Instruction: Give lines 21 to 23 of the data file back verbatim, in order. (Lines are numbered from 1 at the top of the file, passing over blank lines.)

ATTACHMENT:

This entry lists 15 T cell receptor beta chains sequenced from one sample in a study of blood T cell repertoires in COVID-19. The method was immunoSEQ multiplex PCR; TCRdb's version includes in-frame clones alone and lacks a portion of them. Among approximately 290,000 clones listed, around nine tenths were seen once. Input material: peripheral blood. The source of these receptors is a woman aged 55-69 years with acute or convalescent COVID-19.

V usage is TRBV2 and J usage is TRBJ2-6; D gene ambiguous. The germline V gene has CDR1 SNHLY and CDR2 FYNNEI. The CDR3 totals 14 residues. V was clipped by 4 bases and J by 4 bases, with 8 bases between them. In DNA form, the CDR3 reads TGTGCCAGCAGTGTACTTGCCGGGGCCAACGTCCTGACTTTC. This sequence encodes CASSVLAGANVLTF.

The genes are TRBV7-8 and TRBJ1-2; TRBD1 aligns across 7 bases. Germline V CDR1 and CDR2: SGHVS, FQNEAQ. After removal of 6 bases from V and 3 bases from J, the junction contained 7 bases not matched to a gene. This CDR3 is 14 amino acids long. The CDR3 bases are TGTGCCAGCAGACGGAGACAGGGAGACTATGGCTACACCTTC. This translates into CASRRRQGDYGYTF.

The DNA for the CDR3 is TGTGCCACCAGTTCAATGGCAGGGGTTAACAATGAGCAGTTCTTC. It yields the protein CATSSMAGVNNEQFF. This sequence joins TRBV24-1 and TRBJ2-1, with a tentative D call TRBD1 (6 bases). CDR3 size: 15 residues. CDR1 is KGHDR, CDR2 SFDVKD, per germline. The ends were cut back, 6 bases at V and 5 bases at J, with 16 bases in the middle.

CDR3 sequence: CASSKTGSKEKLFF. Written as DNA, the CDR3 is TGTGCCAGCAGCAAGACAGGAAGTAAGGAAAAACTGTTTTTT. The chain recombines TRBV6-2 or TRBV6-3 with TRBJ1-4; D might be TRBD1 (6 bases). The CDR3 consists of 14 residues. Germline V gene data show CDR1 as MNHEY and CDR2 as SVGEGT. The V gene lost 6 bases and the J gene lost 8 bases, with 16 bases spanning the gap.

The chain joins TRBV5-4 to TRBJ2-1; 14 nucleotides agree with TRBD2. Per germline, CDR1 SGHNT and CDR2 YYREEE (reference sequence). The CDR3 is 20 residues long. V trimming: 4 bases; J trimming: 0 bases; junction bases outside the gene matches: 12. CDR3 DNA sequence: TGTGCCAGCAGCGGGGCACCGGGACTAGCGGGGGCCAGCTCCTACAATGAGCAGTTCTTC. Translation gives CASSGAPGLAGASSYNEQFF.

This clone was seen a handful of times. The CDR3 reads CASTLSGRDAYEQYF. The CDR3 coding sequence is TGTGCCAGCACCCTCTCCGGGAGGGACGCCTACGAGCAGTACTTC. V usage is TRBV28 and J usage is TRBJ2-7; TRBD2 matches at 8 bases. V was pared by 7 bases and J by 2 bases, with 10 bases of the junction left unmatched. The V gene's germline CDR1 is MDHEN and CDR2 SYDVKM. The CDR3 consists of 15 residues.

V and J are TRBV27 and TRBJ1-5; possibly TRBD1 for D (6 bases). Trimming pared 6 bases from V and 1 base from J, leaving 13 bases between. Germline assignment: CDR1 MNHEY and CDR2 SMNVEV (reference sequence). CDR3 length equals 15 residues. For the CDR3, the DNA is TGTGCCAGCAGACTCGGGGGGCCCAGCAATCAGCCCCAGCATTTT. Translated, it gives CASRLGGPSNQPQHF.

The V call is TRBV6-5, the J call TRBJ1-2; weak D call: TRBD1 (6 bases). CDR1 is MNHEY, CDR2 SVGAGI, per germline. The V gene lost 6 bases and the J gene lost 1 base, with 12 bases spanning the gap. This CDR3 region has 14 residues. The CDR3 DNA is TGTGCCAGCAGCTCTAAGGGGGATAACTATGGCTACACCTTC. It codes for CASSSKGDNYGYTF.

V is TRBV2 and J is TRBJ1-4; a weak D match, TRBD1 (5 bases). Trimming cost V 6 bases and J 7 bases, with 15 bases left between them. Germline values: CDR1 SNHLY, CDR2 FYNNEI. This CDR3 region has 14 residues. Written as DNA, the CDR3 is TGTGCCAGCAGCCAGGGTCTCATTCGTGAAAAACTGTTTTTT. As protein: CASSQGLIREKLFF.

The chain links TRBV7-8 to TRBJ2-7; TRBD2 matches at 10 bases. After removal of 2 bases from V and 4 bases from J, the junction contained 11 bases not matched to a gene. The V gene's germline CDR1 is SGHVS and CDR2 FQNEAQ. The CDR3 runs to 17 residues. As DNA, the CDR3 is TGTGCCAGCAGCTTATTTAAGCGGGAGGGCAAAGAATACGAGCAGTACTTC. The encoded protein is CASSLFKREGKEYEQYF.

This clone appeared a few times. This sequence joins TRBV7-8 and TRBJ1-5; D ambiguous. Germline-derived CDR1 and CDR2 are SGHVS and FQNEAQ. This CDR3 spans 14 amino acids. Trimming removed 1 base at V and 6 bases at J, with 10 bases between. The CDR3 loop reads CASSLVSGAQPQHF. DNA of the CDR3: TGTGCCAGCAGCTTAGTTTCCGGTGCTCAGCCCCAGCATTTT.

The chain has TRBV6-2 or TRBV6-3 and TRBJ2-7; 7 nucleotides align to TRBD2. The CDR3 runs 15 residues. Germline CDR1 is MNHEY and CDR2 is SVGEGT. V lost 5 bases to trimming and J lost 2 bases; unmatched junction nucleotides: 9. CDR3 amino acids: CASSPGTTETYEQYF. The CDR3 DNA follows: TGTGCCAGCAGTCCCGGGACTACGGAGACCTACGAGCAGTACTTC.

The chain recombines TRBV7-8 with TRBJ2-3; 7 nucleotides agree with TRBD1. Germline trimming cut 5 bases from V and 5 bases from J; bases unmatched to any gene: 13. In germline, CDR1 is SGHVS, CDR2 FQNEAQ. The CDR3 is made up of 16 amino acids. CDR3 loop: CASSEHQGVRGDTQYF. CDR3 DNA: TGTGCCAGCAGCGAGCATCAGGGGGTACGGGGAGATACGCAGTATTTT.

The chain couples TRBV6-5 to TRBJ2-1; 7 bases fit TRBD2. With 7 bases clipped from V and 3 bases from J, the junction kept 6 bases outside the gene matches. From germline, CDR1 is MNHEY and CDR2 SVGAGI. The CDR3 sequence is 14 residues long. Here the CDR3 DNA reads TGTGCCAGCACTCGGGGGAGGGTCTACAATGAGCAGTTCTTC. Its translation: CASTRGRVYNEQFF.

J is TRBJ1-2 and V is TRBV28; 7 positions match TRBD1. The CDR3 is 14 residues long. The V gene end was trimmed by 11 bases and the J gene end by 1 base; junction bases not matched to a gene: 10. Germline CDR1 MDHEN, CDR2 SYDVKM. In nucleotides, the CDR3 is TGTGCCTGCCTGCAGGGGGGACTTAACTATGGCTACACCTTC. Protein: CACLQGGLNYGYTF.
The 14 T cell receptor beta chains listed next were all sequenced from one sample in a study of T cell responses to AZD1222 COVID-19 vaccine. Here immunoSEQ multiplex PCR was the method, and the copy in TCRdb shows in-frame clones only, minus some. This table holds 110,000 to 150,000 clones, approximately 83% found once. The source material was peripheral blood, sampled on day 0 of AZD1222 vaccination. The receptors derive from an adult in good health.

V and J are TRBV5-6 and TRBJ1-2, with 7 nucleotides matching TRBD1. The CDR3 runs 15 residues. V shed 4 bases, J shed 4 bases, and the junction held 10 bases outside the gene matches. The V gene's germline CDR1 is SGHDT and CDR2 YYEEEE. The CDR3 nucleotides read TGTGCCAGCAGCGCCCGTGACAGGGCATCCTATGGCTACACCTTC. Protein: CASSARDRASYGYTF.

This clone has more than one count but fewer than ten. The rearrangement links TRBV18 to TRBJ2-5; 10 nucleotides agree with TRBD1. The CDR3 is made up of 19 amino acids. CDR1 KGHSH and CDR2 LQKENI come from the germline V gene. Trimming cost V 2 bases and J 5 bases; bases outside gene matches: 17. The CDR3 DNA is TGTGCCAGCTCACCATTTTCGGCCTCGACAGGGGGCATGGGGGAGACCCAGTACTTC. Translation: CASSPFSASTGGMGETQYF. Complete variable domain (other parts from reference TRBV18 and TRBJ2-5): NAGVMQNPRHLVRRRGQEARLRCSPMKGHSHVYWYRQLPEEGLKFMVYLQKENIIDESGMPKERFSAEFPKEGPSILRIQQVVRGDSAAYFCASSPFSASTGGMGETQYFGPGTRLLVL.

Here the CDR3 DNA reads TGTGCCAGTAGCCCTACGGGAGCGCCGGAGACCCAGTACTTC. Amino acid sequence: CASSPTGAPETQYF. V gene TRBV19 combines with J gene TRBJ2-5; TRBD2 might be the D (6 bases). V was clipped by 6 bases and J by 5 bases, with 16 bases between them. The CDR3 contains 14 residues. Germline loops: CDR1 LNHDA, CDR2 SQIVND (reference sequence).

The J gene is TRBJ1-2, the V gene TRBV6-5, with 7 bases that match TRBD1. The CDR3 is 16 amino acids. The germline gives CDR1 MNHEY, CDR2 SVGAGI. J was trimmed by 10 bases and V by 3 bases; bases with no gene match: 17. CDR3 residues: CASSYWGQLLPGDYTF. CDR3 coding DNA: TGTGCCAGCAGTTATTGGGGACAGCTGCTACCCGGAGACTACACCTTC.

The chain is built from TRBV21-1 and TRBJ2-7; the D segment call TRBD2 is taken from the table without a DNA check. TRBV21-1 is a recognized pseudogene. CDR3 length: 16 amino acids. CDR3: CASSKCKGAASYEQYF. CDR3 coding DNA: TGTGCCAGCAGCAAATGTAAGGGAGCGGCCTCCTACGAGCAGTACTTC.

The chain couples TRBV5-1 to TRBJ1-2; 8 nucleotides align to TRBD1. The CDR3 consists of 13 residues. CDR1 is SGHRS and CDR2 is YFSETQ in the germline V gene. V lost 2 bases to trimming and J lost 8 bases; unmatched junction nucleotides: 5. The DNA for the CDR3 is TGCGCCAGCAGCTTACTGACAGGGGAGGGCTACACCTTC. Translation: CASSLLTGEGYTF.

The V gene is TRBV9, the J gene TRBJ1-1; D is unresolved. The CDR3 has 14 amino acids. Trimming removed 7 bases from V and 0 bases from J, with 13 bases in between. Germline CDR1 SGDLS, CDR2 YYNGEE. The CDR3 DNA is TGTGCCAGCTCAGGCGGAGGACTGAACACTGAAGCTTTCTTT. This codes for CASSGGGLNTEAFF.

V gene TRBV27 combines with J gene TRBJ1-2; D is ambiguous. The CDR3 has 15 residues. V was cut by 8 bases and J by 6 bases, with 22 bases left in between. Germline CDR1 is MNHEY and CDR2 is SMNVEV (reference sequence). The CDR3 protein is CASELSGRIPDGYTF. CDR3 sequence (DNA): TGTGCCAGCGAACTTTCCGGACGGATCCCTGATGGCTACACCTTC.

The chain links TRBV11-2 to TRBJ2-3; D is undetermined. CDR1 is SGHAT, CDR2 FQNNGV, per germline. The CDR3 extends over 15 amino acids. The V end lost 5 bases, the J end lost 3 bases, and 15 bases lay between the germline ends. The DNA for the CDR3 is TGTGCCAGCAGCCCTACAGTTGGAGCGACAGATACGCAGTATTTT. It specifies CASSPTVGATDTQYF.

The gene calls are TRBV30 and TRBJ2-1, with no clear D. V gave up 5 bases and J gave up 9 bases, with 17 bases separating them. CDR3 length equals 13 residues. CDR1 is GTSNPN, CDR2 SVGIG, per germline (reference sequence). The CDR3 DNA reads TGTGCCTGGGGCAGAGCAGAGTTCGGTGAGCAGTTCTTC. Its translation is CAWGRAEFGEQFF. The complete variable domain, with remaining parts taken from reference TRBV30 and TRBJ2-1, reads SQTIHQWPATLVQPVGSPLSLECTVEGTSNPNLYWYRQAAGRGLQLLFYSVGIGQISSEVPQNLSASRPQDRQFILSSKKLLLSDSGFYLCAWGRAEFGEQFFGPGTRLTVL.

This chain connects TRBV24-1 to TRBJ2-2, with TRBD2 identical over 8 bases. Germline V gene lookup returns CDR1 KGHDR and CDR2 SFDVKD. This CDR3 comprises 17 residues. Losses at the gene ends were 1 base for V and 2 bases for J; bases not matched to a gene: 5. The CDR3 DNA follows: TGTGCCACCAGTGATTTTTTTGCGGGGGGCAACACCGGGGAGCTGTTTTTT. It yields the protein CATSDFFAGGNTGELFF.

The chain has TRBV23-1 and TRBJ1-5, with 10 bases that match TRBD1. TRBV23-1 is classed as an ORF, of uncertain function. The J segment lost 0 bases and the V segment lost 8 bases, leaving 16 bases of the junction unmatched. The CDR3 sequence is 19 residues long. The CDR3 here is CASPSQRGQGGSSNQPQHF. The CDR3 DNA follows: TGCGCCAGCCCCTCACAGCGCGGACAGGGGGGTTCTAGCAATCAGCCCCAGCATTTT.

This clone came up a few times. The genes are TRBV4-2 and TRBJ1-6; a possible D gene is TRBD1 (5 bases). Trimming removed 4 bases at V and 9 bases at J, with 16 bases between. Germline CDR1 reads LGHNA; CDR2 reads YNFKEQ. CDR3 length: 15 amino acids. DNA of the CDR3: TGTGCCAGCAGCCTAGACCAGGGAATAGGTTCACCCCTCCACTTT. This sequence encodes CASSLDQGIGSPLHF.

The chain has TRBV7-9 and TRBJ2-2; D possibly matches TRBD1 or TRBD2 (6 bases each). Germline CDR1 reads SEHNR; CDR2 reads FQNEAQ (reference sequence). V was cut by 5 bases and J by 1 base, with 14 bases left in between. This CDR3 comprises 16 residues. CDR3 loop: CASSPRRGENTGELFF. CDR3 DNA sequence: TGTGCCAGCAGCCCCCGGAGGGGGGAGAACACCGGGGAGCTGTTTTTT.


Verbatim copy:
The J gene is TRBJ1-2, the V gene TRBV6-5, with 7 bases that match TRBD1. The CDR3 is 16 amino acids. The germline gives CDR1 MNHEY, CDR2 SVGAGI. J was trimmed by 10 bases and V by 3 bases; bases with no gene match: 17. CDR3 residues: CASSYWGQLLPGDYTF. CDR3 coding DNA: TGTGCCAGCAGTTATTGGGGACAGCTGCTACCCGGAGACTACACCTTC.

The chain is built from TRBV21-1 and TRBJ2-7; the D segment call TRBD2 is taken from the table without a DNA check. TRBV21-1 is a recognized pseudogene. CDR3 length: 16 amino acids. CDR3: CASSKCKGAASYEQYF. CDR3 coding DNA: TGTGCCAGCAGCAAATGTAAGGGAGCGGCCTCCTACGAGCAGTACTTC.

The chain couples TRBV5-1 to TRBJ1-2; 8 nucleotides align to TRBD1. The CDR3 consists of 13 residues. CDR1 is SGHRS and CDR2 is YFSETQ in the germline V gene. V lost 2 bases to trimming and J lost 8 bases; unmatched junction nucleotides: 5. The DNA for the CDR3 is TGCGCCAGCAGCTTACTGACAGGGGAGGGCTACACCTTC. Translation: CASSLLTGEGYTF.